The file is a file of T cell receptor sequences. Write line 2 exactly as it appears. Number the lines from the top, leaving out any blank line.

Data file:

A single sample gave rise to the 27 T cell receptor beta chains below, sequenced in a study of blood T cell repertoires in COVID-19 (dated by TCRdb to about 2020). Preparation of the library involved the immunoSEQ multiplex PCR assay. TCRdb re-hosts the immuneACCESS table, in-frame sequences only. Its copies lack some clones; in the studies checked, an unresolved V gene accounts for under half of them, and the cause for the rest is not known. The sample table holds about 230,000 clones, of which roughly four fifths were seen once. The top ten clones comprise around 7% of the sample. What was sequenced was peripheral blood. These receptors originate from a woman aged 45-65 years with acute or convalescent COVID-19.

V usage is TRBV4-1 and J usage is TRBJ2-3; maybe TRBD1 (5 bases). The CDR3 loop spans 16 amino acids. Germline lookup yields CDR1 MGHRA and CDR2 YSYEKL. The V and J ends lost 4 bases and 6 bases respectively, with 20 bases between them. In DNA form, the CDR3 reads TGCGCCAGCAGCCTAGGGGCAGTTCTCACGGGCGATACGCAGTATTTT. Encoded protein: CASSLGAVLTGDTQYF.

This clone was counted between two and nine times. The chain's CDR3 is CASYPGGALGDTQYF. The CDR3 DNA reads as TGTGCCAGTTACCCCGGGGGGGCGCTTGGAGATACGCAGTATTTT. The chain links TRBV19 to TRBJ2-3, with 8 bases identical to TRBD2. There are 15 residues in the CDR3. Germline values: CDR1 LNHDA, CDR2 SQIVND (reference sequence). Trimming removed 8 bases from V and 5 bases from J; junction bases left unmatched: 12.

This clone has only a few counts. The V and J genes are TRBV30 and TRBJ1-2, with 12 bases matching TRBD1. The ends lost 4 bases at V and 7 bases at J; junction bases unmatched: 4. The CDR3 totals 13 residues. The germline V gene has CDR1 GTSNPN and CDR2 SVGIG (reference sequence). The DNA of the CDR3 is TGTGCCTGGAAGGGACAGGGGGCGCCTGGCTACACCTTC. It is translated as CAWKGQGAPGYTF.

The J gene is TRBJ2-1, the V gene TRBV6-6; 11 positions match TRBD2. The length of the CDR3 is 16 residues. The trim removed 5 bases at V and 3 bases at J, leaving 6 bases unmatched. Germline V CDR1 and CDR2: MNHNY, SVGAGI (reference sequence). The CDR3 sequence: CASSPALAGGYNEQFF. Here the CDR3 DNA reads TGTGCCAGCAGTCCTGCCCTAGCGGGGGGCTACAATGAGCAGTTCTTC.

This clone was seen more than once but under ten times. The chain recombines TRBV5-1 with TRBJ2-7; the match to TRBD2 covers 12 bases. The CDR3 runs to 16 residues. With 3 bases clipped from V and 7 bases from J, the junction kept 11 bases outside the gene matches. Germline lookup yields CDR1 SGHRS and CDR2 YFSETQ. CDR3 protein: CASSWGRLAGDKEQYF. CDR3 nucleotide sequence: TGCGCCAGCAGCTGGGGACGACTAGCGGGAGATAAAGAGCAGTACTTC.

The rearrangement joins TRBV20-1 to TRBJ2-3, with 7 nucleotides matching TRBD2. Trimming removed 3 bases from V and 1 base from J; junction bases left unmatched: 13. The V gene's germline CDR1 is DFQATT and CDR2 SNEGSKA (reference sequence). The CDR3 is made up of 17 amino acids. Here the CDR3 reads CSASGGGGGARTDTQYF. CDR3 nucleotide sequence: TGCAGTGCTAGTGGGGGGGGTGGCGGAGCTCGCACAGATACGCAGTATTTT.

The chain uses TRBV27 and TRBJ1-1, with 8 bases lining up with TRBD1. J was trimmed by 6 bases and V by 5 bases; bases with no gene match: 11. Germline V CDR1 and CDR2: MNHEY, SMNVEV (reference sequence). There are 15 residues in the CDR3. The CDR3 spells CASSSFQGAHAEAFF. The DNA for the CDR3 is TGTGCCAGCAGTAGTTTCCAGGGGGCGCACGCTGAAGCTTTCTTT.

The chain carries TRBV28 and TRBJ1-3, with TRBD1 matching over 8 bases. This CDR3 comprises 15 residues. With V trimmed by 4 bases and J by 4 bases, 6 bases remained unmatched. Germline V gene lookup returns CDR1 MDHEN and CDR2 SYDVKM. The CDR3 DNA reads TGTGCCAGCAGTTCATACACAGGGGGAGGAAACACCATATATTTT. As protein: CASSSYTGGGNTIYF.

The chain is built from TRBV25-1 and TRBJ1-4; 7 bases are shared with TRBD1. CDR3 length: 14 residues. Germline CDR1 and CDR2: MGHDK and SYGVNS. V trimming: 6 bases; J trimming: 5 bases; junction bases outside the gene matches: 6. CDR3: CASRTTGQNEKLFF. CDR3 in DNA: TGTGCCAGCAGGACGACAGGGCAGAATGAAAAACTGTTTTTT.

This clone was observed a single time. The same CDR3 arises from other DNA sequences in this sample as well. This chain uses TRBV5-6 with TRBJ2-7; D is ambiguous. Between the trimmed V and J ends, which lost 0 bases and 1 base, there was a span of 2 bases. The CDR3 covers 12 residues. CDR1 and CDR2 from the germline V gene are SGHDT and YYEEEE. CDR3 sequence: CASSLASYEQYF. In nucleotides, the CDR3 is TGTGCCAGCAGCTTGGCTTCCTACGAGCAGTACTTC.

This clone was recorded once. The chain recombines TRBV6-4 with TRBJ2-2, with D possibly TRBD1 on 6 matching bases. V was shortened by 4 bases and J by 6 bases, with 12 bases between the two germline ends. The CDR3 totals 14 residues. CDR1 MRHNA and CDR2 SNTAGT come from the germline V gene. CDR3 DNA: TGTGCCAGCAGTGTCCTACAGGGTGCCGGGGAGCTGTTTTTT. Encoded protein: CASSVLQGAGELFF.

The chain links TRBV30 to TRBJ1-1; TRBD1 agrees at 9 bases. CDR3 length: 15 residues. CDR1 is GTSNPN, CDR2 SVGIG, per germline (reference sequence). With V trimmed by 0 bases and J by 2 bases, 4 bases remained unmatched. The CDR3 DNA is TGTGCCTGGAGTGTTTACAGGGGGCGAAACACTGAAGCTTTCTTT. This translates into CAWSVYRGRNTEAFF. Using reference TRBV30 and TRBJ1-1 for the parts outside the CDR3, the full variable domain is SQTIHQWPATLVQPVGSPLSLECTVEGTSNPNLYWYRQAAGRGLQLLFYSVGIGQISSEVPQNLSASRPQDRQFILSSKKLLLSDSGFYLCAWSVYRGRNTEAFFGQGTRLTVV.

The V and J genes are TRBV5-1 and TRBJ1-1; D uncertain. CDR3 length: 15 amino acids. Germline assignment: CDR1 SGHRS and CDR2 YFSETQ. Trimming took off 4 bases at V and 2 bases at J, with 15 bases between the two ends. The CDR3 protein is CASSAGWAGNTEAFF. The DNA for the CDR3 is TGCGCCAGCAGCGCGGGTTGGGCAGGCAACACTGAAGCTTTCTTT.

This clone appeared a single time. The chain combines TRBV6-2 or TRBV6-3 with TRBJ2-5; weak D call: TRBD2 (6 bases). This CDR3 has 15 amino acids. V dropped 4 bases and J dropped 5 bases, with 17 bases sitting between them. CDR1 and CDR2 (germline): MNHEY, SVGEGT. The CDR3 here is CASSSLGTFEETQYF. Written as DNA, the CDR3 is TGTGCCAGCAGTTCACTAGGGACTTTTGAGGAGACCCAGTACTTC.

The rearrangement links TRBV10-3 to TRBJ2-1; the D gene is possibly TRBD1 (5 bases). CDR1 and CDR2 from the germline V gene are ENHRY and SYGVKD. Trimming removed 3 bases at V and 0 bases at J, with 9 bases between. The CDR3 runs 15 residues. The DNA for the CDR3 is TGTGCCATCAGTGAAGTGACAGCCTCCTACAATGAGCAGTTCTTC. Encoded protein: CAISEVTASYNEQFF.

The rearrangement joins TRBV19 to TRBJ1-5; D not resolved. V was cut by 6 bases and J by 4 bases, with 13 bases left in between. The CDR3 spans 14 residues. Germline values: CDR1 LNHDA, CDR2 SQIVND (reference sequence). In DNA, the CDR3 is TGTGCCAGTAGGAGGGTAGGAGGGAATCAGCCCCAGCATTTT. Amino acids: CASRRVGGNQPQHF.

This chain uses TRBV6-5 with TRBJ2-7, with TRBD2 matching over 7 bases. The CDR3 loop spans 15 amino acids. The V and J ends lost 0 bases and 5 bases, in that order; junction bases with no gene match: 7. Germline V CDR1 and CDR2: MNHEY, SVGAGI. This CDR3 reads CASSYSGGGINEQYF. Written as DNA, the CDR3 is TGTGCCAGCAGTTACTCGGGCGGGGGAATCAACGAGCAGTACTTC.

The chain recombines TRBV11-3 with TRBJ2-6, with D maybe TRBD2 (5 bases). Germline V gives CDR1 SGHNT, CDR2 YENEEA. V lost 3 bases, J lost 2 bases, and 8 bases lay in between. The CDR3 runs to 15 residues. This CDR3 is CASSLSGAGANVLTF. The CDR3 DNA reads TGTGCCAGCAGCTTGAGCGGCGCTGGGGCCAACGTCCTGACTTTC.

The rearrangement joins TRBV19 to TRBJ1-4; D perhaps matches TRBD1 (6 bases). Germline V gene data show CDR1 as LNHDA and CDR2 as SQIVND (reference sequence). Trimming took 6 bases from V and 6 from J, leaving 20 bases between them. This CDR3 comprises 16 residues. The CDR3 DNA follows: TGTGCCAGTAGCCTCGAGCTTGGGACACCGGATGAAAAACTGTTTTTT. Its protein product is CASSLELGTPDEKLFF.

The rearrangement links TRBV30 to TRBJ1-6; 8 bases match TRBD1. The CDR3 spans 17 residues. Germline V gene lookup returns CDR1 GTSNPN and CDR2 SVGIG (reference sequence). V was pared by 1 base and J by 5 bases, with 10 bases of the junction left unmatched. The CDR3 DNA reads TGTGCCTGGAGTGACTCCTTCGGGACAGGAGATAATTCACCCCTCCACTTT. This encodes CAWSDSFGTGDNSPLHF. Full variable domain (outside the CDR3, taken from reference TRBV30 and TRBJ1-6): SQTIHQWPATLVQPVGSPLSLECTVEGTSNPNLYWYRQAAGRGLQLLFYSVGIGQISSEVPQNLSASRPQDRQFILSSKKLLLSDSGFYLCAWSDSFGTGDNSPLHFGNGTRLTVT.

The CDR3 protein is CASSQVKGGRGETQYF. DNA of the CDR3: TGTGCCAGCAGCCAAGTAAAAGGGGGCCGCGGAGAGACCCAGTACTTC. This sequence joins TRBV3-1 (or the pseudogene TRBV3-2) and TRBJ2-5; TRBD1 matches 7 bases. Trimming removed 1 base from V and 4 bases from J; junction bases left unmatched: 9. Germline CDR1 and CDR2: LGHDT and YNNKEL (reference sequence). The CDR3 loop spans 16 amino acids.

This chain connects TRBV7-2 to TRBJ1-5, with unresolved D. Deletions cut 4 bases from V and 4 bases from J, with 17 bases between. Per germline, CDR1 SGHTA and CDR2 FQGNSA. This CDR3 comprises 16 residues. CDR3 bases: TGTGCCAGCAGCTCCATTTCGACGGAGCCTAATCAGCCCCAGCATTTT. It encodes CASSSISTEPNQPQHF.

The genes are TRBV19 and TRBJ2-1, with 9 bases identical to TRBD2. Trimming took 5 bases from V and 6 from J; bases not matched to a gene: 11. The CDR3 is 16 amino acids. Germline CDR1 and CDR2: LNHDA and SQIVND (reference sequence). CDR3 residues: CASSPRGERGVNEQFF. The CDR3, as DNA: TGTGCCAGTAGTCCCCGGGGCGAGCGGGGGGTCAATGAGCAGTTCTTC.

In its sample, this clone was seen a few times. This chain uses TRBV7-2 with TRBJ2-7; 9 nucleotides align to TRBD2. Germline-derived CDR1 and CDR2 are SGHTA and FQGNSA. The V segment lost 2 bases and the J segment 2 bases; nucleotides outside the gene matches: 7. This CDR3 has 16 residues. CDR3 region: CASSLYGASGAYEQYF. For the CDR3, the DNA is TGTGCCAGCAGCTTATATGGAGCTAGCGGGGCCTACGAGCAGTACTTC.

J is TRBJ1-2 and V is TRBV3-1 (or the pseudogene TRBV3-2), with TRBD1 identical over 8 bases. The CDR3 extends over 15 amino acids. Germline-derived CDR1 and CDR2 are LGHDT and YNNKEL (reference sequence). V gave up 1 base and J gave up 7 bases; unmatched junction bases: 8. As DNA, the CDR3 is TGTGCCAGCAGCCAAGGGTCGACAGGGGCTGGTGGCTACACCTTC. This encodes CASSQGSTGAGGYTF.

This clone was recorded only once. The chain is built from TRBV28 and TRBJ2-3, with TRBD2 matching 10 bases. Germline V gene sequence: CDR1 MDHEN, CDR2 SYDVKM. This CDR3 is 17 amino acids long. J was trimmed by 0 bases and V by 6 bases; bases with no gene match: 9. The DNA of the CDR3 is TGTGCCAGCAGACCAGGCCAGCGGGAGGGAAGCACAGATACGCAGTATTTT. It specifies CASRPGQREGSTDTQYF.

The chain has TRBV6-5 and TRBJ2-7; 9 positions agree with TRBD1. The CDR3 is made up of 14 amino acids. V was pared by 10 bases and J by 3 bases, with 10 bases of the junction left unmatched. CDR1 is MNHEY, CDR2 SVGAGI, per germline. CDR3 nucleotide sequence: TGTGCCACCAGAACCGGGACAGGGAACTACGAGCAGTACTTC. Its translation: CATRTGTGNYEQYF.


V usage is TRBV4-1 and J usage is TRBJ2-3; maybe TRBD1 (5 bases). The CDR3 loop spans 16 amino acids. Germline lookup yields CDR1 MGHRA and CDR2 YSYEKL. The V and J ends lost 4 bases and 6 bases respectively, with 20 bases between them. In DNA form, the CDR3 reads TGCGCCAGCAGCCTAGGGGCAGTTCTCACGGGCGATACGCAGTATTTT. Encoded protein: CASSLGAVLTGDTQYF.